If you are interested in booking a bike fit, we operate clinics in Birmingham and Essex, and our fitter is female so perfectly placed to empathise with any pelvic issues you may be having!

*Press Release* Fit Your Bike – Birmingham Clinic

Hello everyone!

We are pleased to announce that we have moved our bike fitting clinic to a more central location in Birmingham.

Physiokinetic in George Street, situated with the Jewellery Quarter will be our new home.

We will be working with Mike Gosling who is the owner of Physiokinetic, and he has extensive experience working with runners and swimmers (which will tie in nicely with helping our triathlete clientele).

We are still ironing out the details, but should you be interested in this clinic then please contact us on:


Or visit our website




The Fit Your Bike Team.



Matt Saunders – New Kit



Matt is a local rider who has used our bike fitting services.

He has ramped things up for next season and bought a smashing new bike with Di2, and upgraded his kit to errrr pink!

What do you all think?

Bike Fitting – What is bike fitting and why should I get one?

What is bike fitting and why should I get one?

Bike fitting is a relatively “new” concept, although it was much more popular in America before transitioning over to the UK.

In recent years it has become much more scientific, with companies looking to transition what they learn about anthropometrics into bike frames and geometries.

Essentially, “bike fitting” is the process of setting up a bicycle in relation to the cyclist who will be riding it. This may take into account previous injuries, current injuries, style of riding and adaptability of the bike and may vary over time.


Do I need to get a bike fit?

We find that some individuals are able to set their bike up relatively well through either previous experience or by problem solving using the various products that are out on the market.

However sometimes the problems that someone is experiencing are too complex and need an outside view – which is where the role of a bike fitter comes in.

This could be saddle discomfort, problems clipping in & out on the pedals or for performance.


Why should I get a bike fit?

Essentially you should get a bike fit if:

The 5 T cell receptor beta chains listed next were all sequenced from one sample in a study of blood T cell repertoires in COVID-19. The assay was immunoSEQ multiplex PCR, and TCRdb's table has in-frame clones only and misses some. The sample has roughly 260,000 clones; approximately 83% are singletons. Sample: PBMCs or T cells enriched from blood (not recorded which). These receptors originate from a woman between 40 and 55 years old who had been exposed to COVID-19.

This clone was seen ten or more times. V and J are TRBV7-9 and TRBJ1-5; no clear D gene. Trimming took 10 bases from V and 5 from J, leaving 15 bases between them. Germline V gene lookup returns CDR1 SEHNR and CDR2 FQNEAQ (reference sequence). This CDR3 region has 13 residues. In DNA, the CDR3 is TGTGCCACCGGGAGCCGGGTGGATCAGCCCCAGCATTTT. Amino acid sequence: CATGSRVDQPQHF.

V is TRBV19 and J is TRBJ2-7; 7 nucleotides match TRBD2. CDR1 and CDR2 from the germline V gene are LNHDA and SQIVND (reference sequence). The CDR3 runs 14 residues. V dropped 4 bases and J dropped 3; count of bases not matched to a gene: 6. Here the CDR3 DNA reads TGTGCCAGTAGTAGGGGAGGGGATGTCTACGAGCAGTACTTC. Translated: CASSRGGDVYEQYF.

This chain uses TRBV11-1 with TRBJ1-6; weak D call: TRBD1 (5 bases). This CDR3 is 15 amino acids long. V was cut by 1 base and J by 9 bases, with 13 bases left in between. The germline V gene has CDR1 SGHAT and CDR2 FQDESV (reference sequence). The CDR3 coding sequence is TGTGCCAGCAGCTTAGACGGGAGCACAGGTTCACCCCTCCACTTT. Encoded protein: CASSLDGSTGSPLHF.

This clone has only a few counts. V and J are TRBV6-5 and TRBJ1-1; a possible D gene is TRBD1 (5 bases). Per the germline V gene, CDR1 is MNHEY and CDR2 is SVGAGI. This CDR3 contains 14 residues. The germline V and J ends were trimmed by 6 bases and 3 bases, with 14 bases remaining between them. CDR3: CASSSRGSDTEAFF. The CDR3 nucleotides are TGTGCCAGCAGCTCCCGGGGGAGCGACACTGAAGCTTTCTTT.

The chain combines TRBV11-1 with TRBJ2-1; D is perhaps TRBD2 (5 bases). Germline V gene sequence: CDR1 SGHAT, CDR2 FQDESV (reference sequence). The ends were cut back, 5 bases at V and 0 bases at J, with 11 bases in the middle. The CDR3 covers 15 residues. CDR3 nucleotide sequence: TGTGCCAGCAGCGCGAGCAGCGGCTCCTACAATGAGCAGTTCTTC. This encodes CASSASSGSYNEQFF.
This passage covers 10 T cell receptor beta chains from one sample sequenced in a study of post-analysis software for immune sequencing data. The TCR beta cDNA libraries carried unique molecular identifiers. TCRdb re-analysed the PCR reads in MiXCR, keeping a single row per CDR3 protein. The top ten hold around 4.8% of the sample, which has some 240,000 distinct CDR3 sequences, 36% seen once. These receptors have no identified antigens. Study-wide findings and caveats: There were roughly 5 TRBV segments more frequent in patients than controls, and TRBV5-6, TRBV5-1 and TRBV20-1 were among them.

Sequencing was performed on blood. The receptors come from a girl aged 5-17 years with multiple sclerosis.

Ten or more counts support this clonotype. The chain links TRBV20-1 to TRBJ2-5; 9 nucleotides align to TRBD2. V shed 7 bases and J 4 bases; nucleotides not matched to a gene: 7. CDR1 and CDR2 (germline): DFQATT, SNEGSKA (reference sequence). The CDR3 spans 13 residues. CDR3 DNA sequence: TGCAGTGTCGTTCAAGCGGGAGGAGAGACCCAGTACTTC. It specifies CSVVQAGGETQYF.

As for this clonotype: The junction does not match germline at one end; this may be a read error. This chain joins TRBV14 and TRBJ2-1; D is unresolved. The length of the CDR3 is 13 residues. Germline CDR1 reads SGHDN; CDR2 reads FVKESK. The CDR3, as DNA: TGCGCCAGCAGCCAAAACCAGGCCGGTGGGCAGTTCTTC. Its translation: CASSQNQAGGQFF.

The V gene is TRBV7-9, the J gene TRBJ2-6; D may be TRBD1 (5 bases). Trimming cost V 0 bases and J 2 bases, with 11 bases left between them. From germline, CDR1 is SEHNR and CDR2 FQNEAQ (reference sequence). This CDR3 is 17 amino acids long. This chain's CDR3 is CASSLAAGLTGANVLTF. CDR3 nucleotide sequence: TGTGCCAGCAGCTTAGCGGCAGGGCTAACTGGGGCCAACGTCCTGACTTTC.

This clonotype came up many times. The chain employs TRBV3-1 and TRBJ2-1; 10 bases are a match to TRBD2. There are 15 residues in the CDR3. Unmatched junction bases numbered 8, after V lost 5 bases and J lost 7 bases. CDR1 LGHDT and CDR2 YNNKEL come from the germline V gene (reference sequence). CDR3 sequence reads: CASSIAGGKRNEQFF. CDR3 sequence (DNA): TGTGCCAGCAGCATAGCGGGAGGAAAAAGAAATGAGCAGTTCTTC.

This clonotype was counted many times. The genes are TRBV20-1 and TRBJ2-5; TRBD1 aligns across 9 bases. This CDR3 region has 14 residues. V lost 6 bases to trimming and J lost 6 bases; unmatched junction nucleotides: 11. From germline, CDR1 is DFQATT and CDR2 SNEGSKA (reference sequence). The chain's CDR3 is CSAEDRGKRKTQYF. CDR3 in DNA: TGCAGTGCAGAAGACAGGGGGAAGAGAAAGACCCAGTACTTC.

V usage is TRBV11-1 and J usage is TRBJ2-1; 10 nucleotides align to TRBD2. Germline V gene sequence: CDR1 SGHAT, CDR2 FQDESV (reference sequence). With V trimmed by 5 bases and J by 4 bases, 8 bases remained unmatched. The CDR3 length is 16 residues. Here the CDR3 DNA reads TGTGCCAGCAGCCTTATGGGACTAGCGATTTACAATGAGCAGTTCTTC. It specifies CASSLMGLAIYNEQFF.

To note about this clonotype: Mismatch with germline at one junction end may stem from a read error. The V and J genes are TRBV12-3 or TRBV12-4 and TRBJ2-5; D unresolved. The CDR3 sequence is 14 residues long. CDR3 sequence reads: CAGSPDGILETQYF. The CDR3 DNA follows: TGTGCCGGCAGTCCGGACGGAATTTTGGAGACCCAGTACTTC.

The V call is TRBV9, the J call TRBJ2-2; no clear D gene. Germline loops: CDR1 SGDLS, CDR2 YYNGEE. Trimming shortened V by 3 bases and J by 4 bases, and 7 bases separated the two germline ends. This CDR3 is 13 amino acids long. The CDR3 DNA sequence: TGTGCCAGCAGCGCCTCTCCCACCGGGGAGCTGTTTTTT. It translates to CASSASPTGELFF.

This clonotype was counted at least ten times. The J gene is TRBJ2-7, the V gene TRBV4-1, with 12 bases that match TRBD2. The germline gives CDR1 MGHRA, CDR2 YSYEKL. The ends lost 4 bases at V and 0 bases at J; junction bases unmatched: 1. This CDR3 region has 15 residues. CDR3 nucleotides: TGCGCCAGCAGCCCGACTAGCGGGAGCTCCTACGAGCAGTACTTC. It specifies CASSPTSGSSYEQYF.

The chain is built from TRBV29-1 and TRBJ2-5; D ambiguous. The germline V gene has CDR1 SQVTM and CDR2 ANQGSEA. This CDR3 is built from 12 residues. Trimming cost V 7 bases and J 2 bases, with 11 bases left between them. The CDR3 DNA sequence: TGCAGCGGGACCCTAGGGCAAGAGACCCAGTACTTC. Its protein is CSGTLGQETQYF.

• You are having discomfort e.g. pins and needles
  • You want to improve your performance


If you have any questions, please email or tweet us!




The Fit Your Bike Team.



Matt Saunders – End of Season 2015

The 2015/16 season has been what I can only describe as a season that has made me realise that effort, motivation and the desire to want something so bad can really come true.

Just recapping on the 2015/16 goals:

10 mile TT under 23.30 Done @ 21.15

25 mile TT under 1.05.00 Done @ 55.02

Winter Club TT – Under 24.00 Done @ 23.45

Summer Club TT –  17.00 Done @ 16.02

Club Hill Climb – Go for the win ( Joint 1st place)

The season started pretty bad with a nasty crash on the first club summer TT of the year, luckily nothing broken other than the 3 spoke wheel and a ruined skin suit and some confidence.

MattSaunders3 MattSaunders2

The early season form was there from the off with a nice PB on the E2/10 my position wasn’t the lowest of positions but Bianca @ Fit your bike was addressing some glute issues that I had from the previous season.


By May time I had racked loads of PB’S and felt that all the training over the winter months had really started to pay off, I was averaging about 2 Mph more than on last years tt’s. With June fast approaching the coach turned his attention to gearing the training around doing my first sub hour on a 25 mile TT.

My first attempt didn’t go to plan! On the way to the E2/25 the rear disc wheel tyre exploded in the car, not only did this leave me with no disc wheel but thinking this must be a bad omen……Needless

to say the 22 mph headwind to the turn didn’t help my cause but averaging only 21.5 mph was not going to get me the magical 25mph I needed. The return was very fast but I finished in 1.02.02!

It wasn’t the end of the world as I had another chance to sub hour in August just a month away!

In the meantime I had to try and make sure I got the win on the Summer Club TT, having had 20 seconds taken out of me leaving me in 2nd place a few weeks back. I decided to drop the front end and see how the glutes managed!

It was one of them nights when it looked good for it, warm, humid low pressure the air felt light. It all feel into place and managed a  16.02 which was enough to take the summer series and the club record. New position below.